According to Bangladesh Telecommunication Regulatory Commission (BTRC), ITC operators are providing a total 1,106.895 Gbps bandwidth as of March 21 this year.
The total capacity from BSCCL and ITC at the end of March, 21 is 2,641.632 Gbps, of which BSCCL provided 1,534.737 Gbps.
Currently 2,367.89 Gbps of bandwidth is consumed in the country.
If the cost increases, the price of the internet will also increase and revenue from the industry will begin to contract, IIG operators warned.
The average price of each megabit per second (Mbps) is Tk300-350. So, the International Internet Gateway (IIG) industry revenue comes to Tk69-80.5 crore from 2,300Gbps. Of them the government gets 10% revenue, about Tk 6.9crore-8.05crore. (1Gbps=1000Mbps), which can be reduced in upcoming days, said ITC operators.
BSCCL plans to buy 600Gbps for SEA-ME-WE-4
BSCCL plans to enhance the capacity of SEA-ME-WE-4 and will buy 600 Gbps new bandwidth from abroad by 2022, that will connect from Cox's Bazar to Singapore.
It also is increasing the capacity of SEA-ME-WE-5 with the running demand and will enhance to 2,500Gbps by 2022.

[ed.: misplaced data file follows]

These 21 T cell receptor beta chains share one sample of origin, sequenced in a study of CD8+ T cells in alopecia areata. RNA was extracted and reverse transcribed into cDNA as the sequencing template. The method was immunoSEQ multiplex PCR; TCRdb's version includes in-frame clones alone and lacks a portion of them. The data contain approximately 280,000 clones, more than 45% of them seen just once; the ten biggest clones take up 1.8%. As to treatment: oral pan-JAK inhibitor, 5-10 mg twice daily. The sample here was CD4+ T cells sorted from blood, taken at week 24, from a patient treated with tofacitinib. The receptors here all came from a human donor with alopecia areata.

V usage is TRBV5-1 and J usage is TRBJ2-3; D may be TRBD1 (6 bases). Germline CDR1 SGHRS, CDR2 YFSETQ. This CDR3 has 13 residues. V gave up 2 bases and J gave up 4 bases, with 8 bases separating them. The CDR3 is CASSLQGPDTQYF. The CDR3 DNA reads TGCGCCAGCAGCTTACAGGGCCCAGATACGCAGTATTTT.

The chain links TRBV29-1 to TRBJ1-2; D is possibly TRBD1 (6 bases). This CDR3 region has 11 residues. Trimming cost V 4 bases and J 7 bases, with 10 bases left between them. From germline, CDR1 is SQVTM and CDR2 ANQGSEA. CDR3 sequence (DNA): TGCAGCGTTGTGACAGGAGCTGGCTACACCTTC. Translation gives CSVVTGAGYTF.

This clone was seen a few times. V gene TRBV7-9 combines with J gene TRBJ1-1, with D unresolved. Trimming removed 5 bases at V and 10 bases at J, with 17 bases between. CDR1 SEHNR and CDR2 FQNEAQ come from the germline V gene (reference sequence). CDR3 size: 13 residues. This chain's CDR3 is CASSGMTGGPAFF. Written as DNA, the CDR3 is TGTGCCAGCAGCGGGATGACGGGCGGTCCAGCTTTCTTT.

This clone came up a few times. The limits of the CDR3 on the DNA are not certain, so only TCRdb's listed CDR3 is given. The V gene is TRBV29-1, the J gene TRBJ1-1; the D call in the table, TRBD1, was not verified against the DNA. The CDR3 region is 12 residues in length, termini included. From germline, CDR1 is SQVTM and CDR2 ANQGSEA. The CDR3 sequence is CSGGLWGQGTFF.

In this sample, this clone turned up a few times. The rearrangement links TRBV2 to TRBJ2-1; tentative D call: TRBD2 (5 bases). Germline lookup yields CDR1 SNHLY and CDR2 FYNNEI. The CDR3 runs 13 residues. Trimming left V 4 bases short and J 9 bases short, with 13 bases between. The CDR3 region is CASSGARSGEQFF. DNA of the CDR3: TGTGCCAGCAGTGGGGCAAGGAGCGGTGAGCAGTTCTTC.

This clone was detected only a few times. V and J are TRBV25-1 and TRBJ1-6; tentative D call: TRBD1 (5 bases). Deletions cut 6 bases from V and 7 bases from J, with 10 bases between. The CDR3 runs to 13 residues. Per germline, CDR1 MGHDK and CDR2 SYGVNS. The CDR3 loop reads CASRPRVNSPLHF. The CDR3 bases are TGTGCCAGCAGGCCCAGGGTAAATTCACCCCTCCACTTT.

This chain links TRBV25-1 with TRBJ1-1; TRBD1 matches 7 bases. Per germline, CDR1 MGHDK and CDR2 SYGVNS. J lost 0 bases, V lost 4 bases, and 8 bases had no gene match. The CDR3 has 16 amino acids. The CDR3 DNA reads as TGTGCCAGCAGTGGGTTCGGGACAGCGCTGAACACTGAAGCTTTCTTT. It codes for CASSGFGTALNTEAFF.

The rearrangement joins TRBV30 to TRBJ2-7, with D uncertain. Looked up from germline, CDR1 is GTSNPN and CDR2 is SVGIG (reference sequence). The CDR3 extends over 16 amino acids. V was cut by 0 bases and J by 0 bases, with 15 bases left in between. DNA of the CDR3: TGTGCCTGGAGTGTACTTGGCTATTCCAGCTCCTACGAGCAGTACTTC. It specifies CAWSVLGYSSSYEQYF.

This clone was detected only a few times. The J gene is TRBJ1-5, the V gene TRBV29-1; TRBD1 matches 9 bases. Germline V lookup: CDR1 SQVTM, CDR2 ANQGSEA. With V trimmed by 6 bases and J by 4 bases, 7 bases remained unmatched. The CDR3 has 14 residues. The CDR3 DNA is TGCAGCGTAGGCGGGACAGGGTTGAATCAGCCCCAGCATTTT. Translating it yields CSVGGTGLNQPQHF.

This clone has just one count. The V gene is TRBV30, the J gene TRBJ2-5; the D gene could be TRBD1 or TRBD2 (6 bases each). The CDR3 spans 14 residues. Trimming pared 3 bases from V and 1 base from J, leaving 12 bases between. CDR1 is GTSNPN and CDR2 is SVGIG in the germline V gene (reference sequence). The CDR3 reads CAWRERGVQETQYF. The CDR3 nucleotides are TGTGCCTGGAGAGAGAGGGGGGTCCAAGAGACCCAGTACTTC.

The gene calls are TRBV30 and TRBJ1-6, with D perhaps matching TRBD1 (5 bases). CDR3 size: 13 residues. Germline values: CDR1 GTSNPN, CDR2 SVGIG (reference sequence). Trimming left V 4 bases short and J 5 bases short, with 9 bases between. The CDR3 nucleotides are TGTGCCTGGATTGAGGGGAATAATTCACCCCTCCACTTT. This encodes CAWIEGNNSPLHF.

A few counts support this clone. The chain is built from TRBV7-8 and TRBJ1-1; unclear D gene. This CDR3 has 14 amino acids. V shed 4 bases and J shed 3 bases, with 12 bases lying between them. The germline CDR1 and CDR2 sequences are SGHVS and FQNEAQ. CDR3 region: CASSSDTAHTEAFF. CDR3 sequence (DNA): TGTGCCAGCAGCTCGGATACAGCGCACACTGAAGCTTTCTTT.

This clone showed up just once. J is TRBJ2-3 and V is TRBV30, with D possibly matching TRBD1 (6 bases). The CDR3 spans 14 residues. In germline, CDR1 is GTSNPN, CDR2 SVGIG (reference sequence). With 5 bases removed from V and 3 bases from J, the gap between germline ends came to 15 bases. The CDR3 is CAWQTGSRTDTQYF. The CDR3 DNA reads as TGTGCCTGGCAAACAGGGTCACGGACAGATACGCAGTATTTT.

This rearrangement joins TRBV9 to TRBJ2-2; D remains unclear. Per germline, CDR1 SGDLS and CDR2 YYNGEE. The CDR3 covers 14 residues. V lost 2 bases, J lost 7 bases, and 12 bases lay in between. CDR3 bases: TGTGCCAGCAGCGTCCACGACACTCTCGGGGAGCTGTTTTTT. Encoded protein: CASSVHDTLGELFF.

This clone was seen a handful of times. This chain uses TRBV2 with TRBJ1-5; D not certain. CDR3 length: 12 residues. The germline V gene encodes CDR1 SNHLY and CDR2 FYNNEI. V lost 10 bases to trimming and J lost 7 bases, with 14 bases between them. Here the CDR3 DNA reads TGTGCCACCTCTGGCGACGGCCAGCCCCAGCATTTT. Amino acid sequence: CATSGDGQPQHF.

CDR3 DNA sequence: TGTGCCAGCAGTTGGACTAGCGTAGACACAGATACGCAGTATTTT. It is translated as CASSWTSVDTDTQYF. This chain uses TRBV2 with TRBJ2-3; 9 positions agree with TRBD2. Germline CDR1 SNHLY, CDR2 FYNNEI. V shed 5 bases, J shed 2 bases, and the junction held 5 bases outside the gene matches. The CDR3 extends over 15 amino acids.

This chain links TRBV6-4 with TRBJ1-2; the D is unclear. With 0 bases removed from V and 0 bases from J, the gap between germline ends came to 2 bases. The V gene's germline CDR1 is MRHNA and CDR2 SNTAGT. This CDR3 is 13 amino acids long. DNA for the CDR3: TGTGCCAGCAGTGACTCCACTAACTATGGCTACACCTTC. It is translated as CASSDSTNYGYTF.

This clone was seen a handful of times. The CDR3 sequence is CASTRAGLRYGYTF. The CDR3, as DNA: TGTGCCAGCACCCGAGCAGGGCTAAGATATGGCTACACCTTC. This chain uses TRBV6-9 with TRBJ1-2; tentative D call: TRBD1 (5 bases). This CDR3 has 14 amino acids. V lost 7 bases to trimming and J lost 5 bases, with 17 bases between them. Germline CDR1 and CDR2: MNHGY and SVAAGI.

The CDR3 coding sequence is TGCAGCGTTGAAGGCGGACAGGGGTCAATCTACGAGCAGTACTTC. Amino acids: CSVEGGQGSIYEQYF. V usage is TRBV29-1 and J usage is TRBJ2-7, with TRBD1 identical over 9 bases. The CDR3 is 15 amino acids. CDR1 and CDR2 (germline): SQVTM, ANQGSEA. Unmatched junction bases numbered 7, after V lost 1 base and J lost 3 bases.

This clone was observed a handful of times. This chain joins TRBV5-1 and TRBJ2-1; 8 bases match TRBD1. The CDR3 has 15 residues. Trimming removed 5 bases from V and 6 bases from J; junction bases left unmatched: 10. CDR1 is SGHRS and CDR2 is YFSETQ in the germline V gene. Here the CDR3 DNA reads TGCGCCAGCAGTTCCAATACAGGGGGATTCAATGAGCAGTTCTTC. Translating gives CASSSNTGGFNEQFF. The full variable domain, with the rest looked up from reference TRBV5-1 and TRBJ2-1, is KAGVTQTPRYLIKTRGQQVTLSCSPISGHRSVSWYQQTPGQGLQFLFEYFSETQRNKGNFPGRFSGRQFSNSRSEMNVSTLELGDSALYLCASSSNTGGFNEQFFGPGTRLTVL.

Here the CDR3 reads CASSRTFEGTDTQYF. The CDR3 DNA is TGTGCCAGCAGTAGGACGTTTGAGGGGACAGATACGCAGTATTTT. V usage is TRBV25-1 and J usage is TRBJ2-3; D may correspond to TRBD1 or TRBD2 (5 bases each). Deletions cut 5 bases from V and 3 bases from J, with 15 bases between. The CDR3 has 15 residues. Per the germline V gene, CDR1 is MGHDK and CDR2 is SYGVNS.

According to BSCCl, about 2,600-2,700 Gbps of bandwidth is currently being used in the country, soon it will go beyond capacity. BSCCL has 2,800Gbps of capacity from its two submarine cables.
Currently 1,600Gbps is being provided by BSCCL, the rest of 1000-1100Gbps comes from India through ITC operators including Summit Communications, Fiber @ Home and Novocom.
The third undersea cable will add another 7,200 Gbps, said BSCCL insiders.
BSCCL had a target of selling 1,450 Gbps by June 2021, but it exceeded that because of the high demand amid the Covid-19 pandemic.
As demand is increasing fast, BSCCL alone cannot cover the country, said submarine cable operators.